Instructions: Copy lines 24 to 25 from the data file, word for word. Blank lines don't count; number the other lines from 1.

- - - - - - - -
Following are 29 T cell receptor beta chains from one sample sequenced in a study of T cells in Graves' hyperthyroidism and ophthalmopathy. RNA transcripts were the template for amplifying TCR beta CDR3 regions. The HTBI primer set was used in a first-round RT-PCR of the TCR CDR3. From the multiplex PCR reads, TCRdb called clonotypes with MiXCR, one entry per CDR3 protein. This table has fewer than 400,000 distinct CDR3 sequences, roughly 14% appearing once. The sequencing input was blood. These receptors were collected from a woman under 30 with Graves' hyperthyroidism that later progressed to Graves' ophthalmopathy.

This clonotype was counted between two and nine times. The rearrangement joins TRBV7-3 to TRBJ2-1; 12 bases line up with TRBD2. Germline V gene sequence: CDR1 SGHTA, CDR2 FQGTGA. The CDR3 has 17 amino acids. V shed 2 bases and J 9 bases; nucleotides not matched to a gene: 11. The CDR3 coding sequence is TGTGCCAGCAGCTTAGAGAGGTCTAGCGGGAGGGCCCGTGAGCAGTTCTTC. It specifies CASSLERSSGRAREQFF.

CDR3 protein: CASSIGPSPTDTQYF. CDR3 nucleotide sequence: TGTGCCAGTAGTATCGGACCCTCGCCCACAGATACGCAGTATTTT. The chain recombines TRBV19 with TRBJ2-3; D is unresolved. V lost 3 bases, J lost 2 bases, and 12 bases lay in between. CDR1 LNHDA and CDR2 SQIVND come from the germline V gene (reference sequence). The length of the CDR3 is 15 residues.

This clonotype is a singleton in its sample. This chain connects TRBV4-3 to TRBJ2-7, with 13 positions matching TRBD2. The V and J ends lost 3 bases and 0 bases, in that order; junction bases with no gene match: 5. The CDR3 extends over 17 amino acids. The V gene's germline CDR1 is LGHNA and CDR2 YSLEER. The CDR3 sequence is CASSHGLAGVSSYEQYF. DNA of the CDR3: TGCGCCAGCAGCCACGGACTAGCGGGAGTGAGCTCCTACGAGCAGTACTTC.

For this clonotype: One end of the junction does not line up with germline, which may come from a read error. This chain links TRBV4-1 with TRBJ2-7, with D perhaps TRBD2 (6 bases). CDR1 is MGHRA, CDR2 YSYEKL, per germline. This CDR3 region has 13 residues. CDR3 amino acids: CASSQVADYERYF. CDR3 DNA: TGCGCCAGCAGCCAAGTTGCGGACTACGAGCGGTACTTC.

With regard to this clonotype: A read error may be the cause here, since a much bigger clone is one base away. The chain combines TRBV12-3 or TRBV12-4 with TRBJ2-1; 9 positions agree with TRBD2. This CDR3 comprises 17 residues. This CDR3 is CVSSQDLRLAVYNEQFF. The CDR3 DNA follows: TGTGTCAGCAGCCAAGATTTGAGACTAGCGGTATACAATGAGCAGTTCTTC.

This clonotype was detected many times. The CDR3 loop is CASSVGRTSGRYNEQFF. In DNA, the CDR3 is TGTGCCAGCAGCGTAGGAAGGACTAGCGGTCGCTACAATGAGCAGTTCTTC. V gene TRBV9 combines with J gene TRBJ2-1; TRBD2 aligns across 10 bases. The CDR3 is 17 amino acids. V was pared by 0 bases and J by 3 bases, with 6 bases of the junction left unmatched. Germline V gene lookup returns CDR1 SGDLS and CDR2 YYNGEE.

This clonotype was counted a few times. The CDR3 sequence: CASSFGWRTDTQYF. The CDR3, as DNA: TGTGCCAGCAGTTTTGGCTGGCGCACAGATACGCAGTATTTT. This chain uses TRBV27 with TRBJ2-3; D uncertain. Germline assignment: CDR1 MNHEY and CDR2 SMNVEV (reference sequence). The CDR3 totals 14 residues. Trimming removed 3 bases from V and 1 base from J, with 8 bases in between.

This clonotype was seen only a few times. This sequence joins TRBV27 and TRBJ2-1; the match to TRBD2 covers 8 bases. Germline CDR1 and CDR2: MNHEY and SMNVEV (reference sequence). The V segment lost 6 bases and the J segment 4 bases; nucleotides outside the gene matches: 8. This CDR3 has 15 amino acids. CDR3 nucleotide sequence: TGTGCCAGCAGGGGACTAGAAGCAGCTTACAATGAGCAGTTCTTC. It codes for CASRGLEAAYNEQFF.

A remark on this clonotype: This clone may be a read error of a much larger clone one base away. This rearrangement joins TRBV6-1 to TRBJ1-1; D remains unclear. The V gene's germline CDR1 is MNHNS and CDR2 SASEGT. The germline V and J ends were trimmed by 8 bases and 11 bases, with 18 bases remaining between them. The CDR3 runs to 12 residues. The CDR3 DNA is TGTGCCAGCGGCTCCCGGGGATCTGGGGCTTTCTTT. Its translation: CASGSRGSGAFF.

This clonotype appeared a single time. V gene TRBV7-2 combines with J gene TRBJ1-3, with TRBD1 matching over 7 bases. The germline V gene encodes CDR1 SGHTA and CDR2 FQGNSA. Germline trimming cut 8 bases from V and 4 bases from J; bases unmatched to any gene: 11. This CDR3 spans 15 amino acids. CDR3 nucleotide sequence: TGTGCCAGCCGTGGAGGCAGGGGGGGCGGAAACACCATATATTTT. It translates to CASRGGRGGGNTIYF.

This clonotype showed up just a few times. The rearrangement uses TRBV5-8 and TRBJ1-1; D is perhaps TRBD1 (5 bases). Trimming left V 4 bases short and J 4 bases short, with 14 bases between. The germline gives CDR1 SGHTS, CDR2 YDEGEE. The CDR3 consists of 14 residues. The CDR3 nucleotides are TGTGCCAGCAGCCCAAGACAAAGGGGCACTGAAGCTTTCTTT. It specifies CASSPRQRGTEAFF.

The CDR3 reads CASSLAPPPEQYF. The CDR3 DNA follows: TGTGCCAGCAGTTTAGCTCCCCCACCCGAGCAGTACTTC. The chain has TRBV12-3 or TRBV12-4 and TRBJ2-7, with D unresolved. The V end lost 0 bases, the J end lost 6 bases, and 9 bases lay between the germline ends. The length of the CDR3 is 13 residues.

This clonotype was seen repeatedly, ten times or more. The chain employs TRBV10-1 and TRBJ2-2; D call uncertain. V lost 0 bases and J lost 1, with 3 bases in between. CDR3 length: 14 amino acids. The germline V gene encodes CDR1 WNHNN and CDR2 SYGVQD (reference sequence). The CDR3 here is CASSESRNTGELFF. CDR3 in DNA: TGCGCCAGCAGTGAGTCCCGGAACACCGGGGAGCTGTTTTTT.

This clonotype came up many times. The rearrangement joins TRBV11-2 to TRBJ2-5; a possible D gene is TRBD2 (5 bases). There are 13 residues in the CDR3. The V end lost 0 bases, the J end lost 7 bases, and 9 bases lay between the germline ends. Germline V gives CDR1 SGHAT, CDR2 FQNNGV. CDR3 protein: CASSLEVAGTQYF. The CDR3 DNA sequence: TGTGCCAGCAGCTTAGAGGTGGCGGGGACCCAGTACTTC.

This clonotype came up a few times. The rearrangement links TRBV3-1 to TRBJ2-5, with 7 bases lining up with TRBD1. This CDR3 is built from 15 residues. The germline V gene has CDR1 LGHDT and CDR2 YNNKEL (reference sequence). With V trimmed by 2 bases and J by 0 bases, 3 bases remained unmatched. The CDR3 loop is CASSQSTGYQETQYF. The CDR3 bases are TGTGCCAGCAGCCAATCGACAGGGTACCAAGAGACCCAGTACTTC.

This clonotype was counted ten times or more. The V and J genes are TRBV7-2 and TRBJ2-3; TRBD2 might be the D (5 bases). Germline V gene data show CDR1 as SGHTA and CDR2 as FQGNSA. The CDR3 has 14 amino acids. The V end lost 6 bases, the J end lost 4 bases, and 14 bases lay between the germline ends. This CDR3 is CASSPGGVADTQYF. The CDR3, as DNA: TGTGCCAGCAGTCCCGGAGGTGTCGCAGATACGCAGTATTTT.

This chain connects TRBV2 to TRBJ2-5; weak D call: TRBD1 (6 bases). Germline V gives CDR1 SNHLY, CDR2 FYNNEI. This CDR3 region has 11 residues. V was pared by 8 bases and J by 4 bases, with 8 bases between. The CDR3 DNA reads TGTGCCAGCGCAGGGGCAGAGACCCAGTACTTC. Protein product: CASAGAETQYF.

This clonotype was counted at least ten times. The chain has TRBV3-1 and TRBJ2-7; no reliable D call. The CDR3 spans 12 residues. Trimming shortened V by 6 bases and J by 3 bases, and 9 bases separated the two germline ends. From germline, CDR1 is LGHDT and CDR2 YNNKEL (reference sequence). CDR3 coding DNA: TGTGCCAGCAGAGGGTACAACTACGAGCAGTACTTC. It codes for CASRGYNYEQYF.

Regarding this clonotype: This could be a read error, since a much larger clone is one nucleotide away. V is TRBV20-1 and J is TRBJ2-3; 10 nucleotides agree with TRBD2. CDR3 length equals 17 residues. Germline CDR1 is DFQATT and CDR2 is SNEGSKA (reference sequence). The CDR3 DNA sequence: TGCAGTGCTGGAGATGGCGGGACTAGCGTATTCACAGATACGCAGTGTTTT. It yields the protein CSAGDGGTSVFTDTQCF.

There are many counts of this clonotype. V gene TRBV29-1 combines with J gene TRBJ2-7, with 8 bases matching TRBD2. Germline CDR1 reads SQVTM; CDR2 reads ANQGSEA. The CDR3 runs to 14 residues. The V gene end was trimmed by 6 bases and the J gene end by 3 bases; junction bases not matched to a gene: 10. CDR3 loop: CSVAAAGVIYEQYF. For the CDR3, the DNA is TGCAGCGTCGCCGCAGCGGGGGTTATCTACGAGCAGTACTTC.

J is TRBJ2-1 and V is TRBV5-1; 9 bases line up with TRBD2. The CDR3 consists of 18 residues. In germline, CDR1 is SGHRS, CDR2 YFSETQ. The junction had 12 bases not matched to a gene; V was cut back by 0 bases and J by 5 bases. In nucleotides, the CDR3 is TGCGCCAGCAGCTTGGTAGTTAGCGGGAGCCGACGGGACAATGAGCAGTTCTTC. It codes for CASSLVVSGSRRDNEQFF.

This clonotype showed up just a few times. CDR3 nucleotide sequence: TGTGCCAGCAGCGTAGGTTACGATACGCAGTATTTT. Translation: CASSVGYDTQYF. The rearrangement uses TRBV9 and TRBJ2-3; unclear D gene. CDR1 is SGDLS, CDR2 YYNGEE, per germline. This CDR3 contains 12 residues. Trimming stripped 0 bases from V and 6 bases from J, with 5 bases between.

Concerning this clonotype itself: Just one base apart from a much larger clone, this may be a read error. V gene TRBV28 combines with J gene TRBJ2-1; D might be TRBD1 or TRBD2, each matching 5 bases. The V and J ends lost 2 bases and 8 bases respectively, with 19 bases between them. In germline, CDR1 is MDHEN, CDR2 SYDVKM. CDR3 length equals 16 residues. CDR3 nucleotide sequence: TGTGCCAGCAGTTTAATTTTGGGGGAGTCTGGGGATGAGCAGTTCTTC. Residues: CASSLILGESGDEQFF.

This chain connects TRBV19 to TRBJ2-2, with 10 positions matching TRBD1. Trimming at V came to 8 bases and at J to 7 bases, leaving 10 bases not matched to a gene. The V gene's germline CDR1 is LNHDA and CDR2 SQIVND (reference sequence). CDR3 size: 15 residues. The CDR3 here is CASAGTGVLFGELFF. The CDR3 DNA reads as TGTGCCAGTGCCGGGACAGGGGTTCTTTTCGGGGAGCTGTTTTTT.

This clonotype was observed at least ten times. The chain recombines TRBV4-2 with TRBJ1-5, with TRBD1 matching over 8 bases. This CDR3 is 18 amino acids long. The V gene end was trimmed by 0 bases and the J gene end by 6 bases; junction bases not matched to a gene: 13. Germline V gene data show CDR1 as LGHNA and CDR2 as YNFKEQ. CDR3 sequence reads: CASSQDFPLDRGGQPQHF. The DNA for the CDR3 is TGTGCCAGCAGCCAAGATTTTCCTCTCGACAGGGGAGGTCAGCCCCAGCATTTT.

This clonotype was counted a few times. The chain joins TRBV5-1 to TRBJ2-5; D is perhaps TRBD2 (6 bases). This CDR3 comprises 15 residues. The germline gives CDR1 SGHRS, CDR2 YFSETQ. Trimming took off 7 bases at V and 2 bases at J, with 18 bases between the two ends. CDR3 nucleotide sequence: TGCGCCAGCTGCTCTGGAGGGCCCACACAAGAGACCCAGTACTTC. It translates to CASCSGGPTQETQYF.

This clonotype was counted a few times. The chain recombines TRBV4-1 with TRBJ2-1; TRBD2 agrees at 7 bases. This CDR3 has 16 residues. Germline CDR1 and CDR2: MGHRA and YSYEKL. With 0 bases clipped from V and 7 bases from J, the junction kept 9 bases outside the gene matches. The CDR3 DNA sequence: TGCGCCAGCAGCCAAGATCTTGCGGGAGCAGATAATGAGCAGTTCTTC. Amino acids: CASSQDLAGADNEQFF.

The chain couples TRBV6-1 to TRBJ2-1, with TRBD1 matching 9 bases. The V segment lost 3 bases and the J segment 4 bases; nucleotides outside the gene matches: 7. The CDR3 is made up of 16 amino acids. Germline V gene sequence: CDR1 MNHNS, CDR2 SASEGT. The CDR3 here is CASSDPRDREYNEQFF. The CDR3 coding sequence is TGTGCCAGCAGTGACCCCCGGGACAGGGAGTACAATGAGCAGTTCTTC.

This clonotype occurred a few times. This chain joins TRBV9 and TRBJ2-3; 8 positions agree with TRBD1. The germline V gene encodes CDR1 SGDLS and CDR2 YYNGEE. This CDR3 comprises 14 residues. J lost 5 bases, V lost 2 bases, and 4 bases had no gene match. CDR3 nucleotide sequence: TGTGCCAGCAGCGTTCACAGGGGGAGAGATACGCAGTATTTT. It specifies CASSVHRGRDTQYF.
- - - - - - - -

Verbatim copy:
Concerning this clonotype itself: Just one base apart from a much larger clone, this may be a read error. V gene TRBV28 combines with J gene TRBJ2-1; D might be TRBD1 or TRBD2, each matching 5 bases. The V and J ends lost 2 bases and 8 bases respectively, with 19 bases between them. In germline, CDR1 is MDHEN, CDR2 SYDVKM. CDR3 length equals 16 residues. CDR3 nucleotide sequence: TGTGCCAGCAGTTTAATTTTGGGGGAGTCTGGGGATGAGCAGTTCTTC. Residues: CASSLILGESGDEQFF.

This chain connects TRBV19 to TRBJ2-2, with 10 positions matching TRBD1. Trimming at V came to 8 bases and at J to 7 bases, leaving 10 bases not matched to a gene. The V gene's germline CDR1 is LNHDA and CDR2 SQIVND (reference sequence). CDR3 size: 15 residues. The CDR3 here is CASAGTGVLFGELFF. The CDR3 DNA reads as TGTGCCAGTGCCGGGACAGGGGTTCTTTTCGGGGAGCTGTTTTTT.